FRONT MATTER- all material in a book that precedes the text proper, as the title page, copyright page, table of contents, dedication, and preface.

  • Half Title Page- a page carrying nothing but the title of a book— as opposed to the title page, which also lists subtitle, author, publisher and similar data.
  • Title Page– the page at the beginning of a volume that indicates the title, author’s or editor’s name, and the publication information, usually the publisher and the place and date of publication
  • Copyright Page- the page in a book containing information about the current edition, usually on the back of the title page. It often contains a copyright notice, legal notices, publication information, printing history, cataloguing information from a national library, and an ISBN that uniquely identifies the work.
  • Frontispiece- a page displaying an illustration at the front of the book.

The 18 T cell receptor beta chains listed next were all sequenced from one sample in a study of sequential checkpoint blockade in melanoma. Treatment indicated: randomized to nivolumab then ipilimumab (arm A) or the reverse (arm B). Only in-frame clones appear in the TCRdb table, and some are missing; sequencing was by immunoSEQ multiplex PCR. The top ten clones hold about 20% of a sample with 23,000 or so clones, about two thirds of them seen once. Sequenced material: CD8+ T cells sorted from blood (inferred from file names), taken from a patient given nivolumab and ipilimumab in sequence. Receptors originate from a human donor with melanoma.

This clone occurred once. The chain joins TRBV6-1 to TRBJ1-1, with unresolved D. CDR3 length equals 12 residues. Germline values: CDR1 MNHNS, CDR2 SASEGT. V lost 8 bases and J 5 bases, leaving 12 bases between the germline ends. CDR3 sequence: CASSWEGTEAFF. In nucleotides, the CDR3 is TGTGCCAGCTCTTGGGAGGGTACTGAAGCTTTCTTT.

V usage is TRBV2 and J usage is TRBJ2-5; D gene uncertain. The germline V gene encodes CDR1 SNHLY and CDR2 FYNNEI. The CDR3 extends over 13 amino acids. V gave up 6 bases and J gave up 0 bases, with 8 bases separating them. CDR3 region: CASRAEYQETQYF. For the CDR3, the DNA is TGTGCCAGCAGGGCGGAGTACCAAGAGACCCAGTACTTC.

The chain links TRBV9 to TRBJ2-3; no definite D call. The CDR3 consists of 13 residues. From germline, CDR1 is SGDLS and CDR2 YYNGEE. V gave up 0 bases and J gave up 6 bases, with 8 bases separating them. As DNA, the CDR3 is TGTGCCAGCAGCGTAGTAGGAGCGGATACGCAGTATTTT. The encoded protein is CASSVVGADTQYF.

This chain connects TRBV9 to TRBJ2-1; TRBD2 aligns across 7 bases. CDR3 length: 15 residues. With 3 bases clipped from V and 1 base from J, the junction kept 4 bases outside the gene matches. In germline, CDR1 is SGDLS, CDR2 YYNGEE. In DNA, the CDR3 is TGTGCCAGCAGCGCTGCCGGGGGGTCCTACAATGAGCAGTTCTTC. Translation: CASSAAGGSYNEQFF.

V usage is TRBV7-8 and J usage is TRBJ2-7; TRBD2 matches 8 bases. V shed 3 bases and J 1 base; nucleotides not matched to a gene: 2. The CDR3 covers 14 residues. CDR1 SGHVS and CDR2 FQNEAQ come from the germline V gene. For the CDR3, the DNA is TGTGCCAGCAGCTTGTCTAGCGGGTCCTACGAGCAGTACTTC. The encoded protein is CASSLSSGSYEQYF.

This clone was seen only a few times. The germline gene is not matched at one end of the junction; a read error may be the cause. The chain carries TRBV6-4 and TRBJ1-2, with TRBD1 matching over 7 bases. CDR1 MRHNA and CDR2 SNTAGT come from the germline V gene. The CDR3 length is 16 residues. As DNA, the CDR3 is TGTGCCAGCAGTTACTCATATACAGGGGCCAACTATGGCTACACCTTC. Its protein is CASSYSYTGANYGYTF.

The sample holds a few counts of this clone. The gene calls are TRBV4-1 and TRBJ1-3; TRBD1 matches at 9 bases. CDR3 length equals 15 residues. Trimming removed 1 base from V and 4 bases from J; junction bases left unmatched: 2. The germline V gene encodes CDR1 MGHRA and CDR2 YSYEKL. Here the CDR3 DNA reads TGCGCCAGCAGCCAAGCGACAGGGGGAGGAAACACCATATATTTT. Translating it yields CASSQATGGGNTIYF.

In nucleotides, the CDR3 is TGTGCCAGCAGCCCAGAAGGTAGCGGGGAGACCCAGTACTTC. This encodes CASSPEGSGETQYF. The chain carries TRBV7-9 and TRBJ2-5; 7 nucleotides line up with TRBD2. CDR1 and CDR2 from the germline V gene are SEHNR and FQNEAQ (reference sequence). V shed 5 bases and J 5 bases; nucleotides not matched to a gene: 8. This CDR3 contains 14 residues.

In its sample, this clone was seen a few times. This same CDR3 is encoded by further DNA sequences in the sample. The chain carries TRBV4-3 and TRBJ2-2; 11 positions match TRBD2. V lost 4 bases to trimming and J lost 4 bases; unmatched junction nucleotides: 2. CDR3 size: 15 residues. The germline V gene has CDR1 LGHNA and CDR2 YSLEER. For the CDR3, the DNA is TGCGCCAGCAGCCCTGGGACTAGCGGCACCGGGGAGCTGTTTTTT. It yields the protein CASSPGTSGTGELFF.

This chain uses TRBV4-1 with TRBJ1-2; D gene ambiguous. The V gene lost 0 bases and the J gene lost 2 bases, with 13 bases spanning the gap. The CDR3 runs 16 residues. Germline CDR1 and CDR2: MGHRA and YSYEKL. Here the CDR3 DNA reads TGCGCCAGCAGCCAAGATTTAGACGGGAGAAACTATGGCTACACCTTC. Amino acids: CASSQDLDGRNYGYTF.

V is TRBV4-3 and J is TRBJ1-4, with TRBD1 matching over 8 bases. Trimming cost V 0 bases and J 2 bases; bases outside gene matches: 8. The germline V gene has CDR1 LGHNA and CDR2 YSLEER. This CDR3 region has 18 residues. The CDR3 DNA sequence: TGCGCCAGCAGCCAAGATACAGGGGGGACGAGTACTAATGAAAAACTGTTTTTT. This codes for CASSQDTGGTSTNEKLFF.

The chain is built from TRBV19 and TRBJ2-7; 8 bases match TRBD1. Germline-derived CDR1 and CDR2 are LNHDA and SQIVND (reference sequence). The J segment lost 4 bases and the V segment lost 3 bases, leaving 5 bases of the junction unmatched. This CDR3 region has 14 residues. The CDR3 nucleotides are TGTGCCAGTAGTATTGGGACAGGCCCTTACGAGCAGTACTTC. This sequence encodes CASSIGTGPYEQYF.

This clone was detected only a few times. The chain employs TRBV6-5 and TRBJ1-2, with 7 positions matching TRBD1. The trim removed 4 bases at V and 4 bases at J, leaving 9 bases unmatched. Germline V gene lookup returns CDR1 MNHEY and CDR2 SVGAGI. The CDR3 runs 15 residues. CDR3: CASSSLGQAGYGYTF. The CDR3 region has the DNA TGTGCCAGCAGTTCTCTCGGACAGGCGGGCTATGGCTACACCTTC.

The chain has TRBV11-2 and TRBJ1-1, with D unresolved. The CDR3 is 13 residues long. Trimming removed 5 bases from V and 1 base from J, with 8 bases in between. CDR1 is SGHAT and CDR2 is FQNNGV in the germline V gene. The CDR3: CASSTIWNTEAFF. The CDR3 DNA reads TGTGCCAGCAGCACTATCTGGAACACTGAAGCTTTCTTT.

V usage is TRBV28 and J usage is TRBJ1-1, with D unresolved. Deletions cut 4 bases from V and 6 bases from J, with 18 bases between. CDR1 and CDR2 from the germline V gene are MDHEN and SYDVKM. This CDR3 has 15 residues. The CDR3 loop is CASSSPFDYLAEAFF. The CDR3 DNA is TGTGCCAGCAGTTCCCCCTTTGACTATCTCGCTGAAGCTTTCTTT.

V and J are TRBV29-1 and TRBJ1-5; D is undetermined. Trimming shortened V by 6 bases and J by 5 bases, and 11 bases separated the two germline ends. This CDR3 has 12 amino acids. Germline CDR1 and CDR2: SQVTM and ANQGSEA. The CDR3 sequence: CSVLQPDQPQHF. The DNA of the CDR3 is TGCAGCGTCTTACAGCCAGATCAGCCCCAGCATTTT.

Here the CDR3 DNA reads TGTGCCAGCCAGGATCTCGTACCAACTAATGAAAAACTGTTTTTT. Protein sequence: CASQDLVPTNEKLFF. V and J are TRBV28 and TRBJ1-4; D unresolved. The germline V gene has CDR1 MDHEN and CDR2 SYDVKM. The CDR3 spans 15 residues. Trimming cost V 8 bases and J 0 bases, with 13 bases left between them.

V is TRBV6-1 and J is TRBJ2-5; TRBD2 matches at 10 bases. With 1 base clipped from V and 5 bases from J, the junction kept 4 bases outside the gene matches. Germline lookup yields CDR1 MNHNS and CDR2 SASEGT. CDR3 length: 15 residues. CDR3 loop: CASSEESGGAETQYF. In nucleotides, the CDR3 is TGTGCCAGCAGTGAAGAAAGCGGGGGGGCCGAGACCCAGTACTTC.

• Endorsements Page- these may also go on the cover
  • Dedication- an expression of friendly connection or thank by the author towards another person.
  • Epigraph- a phrase, quotation, or poem that may serve as a preface, as a summary, as a counter-example, or to link the work to a wider literary canon.
  • Table of Contents- a list of the parts of a book or document organized in the order in which the parts appear
  • List of illustrations or maps.
  • List of Tables.
  • Foreword- a short piece of writing typically written by someone other than the primary author of the work, it often tells of some interaction between the writer of the foreword and the book’s primary author or the story the book tells.